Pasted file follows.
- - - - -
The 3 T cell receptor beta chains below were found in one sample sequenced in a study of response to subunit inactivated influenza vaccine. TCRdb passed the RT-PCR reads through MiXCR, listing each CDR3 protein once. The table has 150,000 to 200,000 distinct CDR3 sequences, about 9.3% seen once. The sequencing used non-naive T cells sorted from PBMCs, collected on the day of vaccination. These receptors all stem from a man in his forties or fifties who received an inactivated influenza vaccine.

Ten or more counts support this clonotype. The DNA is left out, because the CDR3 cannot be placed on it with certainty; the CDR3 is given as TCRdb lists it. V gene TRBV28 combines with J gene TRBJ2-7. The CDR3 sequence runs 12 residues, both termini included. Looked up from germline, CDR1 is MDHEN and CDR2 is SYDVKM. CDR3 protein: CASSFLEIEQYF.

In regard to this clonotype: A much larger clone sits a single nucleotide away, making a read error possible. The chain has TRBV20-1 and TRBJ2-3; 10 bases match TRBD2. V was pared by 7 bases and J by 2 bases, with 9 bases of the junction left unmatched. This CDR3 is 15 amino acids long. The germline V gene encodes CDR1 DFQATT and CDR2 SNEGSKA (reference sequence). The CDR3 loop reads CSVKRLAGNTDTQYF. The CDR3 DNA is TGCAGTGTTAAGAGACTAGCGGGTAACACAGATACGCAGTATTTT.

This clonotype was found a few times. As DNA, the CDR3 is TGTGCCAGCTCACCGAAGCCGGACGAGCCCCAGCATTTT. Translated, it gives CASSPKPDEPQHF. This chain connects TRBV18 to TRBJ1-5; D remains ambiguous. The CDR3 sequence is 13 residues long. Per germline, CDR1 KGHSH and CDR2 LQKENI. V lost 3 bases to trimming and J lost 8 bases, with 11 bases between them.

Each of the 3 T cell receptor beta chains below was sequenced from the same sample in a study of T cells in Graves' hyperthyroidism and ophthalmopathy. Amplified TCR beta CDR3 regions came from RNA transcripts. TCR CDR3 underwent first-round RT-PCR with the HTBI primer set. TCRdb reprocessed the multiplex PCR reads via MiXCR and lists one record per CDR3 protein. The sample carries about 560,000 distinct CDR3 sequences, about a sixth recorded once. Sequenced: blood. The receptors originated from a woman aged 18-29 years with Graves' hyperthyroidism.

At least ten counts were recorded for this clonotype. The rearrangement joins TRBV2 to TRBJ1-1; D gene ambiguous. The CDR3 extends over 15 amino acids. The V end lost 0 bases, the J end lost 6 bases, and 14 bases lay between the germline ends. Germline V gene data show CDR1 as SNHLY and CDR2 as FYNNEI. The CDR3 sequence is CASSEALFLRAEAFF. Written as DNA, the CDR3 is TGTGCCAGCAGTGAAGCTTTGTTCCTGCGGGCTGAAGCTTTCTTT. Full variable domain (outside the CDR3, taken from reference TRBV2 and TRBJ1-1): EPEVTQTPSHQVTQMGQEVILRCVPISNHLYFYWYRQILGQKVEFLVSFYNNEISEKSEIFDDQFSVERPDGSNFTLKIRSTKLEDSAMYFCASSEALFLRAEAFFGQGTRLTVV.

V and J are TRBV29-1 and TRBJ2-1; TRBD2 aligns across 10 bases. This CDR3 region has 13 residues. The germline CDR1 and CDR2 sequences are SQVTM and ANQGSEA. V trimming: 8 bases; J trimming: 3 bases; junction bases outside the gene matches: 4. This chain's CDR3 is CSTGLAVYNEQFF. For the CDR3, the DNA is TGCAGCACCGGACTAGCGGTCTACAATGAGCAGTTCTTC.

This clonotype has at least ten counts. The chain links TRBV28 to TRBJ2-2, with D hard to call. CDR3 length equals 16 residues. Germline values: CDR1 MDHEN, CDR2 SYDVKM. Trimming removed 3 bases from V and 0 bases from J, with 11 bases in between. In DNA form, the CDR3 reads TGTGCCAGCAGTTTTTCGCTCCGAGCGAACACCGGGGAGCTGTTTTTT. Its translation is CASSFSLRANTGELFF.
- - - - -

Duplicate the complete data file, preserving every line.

The 3 T cell receptor beta chains below were found in one sample sequenced in a study of response to subunit inactivated influenza vaccine. TCRdb passed the RT-PCR reads through MiXCR, listing each CDR3 protein once. The table has 150,000 to 200,000 distinct CDR3 sequences, about 9.3% seen once. The sequencing used non-naive T cells sorted from PBMCs, collected on the day of vaccination. These receptors all stem from a man in his forties or fifties who received an inactivated influenza vaccine.

Ten or more counts support this clonotype. The DNA is left out, because the CDR3 cannot be placed on it with certainty; the CDR3 is given as TCRdb lists it. V gene TRBV28 combines with J gene TRBJ2-7. The CDR3 sequence runs 12 residues, both termini included. Looked up from germline, CDR1 is MDHEN and CDR2 is SYDVKM. CDR3 protein: CASSFLEIEQYF.

In regard to this clonotype: A much larger clone sits a single nucleotide away, making a read error possible. The chain has TRBV20-1 and TRBJ2-3; 10 bases match TRBD2. V was pared by 7 bases and J by 2 bases, with 9 bases of the junction left unmatched. This CDR3 is 15 amino acids long. The germline V gene encodes CDR1 DFQATT and CDR2 SNEGSKA (reference sequence). The CDR3 loop reads CSVKRLAGNTDTQYF. The CDR3 DNA is TGCAGTGTTAAGAGACTAGCGGGTAACACAGATACGCAGTATTTT.

This clonotype was found a few times. As DNA, the CDR3 is TGTGCCAGCTCACCGAAGCCGGACGAGCCCCAGCATTTT. Translated, it gives CASSPKPDEPQHF. This chain connects TRBV18 to TRBJ1-5; D remains ambiguous. The CDR3 sequence is 13 residues long. Per germline, CDR1 KGHSH and CDR2 LQKENI. V lost 3 bases to trimming and J lost 8 bases, with 11 bases between them.

Each of the 3 T cell receptor beta chains below was sequenced from the same sample in a study of T cells in Graves' hyperthyroidism and ophthalmopathy. Amplified TCR beta CDR3 regions came from RNA transcripts. TCR CDR3 underwent first-round RT-PCR with the HTBI primer set. TCRdb reprocessed the multiplex PCR reads via MiXCR and lists one record per CDR3 protein. The sample carries about 560,000 distinct CDR3 sequences, about a sixth recorded once. Sequenced: blood. The receptors originated from a woman aged 18-29 years with Graves' hyperthyroidism.

At least ten counts were recorded for this clonotype. The rearrangement joins TRBV2 to TRBJ1-1; D gene ambiguous. The CDR3 extends over 15 amino acids. The V end lost 0 bases, the J end lost 6 bases, and 14 bases lay between the germline ends. Germline V gene data show CDR1 as SNHLY and CDR2 as FYNNEI. The CDR3 sequence is CASSEALFLRAEAFF. Written as DNA, the CDR3 is TGTGCCAGCAGTGAAGCTTTGTTCCTGCGGGCTGAAGCTTTCTTT. Full variable domain (outside the CDR3, taken from reference TRBV2 and TRBJ1-1): EPEVTQTPSHQVTQMGQEVILRCVPISNHLYFYWYRQILGQKVEFLVSFYNNEISEKSEIFDDQFSVERPDGSNFTLKIRSTKLEDSAMYFCASSEALFLRAEAFFGQGTRLTVV.

V and J are TRBV29-1 and TRBJ2-1; TRBD2 aligns across 10 bases. This CDR3 region has 13 residues. The germline CDR1 and CDR2 sequences are SQVTM and ANQGSEA. V trimming: 8 bases; J trimming: 3 bases; junction bases outside the gene matches: 4. This chain's CDR3 is CSTGLAVYNEQFF. For the CDR3, the DNA is TGCAGCACCGGACTAGCGGTCTACAATGAGCAGTTCTTC.

This clonotype has at least ten counts. The chain links TRBV28 to TRBJ2-2, with D hard to call. CDR3 length equals 16 residues. Germline values: CDR1 MDHEN, CDR2 SYDVKM. Trimming removed 3 bases from V and 0 bases from J, with 11 bases in between. In DNA form, the CDR3 reads TGTGCCAGCAGTTTTTCGCTCCGAGCGAACACCGGGGAGCTGTTTTTT. Its translation is CASSFSLRANTGELFF.